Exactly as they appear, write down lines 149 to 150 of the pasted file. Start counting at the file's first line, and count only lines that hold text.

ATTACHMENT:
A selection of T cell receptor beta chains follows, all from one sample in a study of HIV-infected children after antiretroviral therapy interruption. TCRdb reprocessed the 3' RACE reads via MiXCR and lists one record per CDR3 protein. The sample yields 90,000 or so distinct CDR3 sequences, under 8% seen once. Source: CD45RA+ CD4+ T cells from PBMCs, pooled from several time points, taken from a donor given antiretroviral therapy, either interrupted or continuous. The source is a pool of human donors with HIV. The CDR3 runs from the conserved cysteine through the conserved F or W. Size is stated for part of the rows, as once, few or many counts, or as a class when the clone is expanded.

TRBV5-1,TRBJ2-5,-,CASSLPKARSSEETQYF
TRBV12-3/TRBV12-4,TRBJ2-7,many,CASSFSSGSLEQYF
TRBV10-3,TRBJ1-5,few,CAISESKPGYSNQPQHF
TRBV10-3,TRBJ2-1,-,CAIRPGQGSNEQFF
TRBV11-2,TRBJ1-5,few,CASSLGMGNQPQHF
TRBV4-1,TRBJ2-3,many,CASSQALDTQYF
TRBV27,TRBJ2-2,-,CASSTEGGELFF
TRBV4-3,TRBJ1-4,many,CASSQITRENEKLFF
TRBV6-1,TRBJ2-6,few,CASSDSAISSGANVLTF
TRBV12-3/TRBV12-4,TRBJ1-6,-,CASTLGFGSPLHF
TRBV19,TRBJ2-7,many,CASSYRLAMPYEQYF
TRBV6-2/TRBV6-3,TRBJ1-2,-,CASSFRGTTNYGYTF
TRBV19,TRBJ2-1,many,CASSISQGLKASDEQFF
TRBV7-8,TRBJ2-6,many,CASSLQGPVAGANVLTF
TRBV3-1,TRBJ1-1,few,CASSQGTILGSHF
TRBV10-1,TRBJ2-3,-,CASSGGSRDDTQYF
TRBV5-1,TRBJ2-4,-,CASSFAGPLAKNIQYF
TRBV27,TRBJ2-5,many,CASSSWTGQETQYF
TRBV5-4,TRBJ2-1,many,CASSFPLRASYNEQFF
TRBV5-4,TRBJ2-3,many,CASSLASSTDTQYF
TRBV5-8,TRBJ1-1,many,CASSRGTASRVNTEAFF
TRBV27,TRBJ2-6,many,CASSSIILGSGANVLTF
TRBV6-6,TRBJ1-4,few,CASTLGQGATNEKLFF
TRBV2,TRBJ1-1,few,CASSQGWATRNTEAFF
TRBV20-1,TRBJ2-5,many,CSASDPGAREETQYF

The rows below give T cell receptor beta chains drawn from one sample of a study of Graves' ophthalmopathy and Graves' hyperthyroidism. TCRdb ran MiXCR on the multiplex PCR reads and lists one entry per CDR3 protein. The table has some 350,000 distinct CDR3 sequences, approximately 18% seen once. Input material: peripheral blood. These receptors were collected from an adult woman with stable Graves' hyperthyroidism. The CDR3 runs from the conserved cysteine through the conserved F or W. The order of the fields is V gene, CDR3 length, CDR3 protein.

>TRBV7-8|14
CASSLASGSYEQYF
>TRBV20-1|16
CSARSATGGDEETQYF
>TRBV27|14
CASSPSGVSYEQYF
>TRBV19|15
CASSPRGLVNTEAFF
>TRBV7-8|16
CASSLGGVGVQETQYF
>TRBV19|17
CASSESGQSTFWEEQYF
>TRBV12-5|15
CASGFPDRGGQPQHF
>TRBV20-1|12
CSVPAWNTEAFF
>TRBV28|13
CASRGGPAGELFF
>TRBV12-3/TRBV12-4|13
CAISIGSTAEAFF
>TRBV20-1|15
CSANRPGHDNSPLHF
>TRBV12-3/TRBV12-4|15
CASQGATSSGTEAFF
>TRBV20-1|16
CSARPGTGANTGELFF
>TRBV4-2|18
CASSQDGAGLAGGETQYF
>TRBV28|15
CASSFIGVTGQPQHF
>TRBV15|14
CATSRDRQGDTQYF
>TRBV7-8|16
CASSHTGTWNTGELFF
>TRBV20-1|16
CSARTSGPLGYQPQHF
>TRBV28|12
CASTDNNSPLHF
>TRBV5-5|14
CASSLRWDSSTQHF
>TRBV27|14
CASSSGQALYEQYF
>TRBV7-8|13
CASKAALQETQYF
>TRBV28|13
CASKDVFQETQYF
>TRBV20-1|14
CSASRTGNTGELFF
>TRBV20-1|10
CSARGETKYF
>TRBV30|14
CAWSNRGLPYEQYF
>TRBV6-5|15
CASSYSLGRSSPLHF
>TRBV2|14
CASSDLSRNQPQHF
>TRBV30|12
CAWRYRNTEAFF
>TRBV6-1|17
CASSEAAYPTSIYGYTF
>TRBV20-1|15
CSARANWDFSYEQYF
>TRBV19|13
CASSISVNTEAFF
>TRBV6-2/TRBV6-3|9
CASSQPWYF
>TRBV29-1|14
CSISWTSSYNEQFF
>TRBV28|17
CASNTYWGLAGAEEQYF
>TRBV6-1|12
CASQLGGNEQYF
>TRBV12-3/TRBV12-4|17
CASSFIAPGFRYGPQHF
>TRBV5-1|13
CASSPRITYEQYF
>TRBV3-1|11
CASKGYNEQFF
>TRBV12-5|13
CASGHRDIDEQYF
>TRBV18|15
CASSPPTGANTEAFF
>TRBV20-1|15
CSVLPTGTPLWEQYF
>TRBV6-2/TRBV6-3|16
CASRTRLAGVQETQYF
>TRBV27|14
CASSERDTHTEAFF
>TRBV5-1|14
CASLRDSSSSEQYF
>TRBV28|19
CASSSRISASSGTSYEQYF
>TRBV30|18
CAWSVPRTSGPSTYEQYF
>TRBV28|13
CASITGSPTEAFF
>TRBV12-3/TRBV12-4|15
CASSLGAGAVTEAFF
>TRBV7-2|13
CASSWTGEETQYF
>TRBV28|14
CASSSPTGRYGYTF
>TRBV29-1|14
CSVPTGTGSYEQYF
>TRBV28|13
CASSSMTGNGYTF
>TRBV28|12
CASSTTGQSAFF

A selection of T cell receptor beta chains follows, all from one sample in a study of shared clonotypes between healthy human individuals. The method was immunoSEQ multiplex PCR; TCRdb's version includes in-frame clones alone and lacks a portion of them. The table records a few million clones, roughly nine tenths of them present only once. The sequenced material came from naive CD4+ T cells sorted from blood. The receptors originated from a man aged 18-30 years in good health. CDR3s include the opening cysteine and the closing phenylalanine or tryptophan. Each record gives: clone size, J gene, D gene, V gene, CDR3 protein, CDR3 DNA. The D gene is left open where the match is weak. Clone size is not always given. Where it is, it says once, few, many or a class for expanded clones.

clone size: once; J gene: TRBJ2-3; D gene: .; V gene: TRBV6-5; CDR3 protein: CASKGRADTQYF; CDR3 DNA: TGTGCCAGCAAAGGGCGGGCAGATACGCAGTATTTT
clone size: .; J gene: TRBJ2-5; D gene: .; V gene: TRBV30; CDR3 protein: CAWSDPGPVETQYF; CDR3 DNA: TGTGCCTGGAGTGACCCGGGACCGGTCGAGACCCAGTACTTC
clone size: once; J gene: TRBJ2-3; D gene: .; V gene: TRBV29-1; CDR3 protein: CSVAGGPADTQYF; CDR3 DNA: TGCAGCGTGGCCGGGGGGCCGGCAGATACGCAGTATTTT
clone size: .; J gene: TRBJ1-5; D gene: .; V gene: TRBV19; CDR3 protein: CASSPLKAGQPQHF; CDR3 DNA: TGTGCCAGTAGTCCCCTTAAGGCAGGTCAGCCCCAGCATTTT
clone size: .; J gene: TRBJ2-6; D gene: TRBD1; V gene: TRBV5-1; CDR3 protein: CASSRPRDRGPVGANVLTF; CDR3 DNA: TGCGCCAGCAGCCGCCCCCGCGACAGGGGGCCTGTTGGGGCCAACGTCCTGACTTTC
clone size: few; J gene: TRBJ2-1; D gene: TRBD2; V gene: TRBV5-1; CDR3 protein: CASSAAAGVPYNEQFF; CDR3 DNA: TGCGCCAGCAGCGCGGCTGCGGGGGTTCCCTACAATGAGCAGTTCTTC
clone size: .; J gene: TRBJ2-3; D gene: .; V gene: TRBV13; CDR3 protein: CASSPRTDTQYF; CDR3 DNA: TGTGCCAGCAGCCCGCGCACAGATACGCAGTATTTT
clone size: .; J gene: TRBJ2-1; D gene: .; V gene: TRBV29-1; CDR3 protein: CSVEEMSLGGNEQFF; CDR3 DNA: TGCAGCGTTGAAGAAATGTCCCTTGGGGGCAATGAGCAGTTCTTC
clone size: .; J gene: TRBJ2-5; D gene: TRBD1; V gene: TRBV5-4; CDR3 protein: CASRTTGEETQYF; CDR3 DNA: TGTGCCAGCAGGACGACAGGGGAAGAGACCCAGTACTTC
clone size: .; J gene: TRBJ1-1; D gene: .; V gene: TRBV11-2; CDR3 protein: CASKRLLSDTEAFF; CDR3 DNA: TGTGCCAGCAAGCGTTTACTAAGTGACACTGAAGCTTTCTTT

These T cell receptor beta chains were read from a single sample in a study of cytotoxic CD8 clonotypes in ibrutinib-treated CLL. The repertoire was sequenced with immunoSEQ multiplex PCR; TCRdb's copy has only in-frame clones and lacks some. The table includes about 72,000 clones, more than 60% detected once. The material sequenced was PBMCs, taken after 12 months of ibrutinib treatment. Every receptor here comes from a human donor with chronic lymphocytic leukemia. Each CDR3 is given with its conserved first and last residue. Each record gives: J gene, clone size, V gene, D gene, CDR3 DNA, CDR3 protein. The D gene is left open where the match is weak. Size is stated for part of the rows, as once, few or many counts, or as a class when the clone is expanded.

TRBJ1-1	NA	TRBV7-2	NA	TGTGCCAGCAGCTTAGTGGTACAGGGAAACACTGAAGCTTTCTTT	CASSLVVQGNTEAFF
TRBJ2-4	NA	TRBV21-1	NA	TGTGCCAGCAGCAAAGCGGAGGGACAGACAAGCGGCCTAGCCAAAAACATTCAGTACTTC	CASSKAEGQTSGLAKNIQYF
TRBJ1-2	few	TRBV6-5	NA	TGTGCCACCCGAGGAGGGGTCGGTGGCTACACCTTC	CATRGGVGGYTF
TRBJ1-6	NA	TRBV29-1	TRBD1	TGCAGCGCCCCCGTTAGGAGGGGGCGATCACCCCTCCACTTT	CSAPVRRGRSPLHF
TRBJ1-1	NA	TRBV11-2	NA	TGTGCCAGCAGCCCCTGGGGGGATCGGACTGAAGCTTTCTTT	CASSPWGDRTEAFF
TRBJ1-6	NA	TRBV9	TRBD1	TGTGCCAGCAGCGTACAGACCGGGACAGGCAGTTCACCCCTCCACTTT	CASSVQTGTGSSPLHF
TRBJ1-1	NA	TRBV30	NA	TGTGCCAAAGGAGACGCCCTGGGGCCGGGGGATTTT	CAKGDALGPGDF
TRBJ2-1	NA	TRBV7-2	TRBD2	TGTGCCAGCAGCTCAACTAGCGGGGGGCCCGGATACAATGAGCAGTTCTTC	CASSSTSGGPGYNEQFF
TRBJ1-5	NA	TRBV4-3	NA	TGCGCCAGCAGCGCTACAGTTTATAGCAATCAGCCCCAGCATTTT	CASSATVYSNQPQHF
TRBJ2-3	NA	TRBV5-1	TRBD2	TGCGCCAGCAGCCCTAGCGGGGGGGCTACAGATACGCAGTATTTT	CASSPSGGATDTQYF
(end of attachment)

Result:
TRBJ2-4	NA	TRBV21-1	NA	TGTGCCAGCAGCAAAGCGGAGGGACAGACAAGCGGCCTAGCCAAAAACATTCAGTACTTC	CASSKAEGQTSGLAKNIQYF
TRBJ1-2	few	TRBV6-5	NA	TGTGCCACCCGAGGAGGGGTCGGTGGCTACACCTTC	CATRGGVGGYTF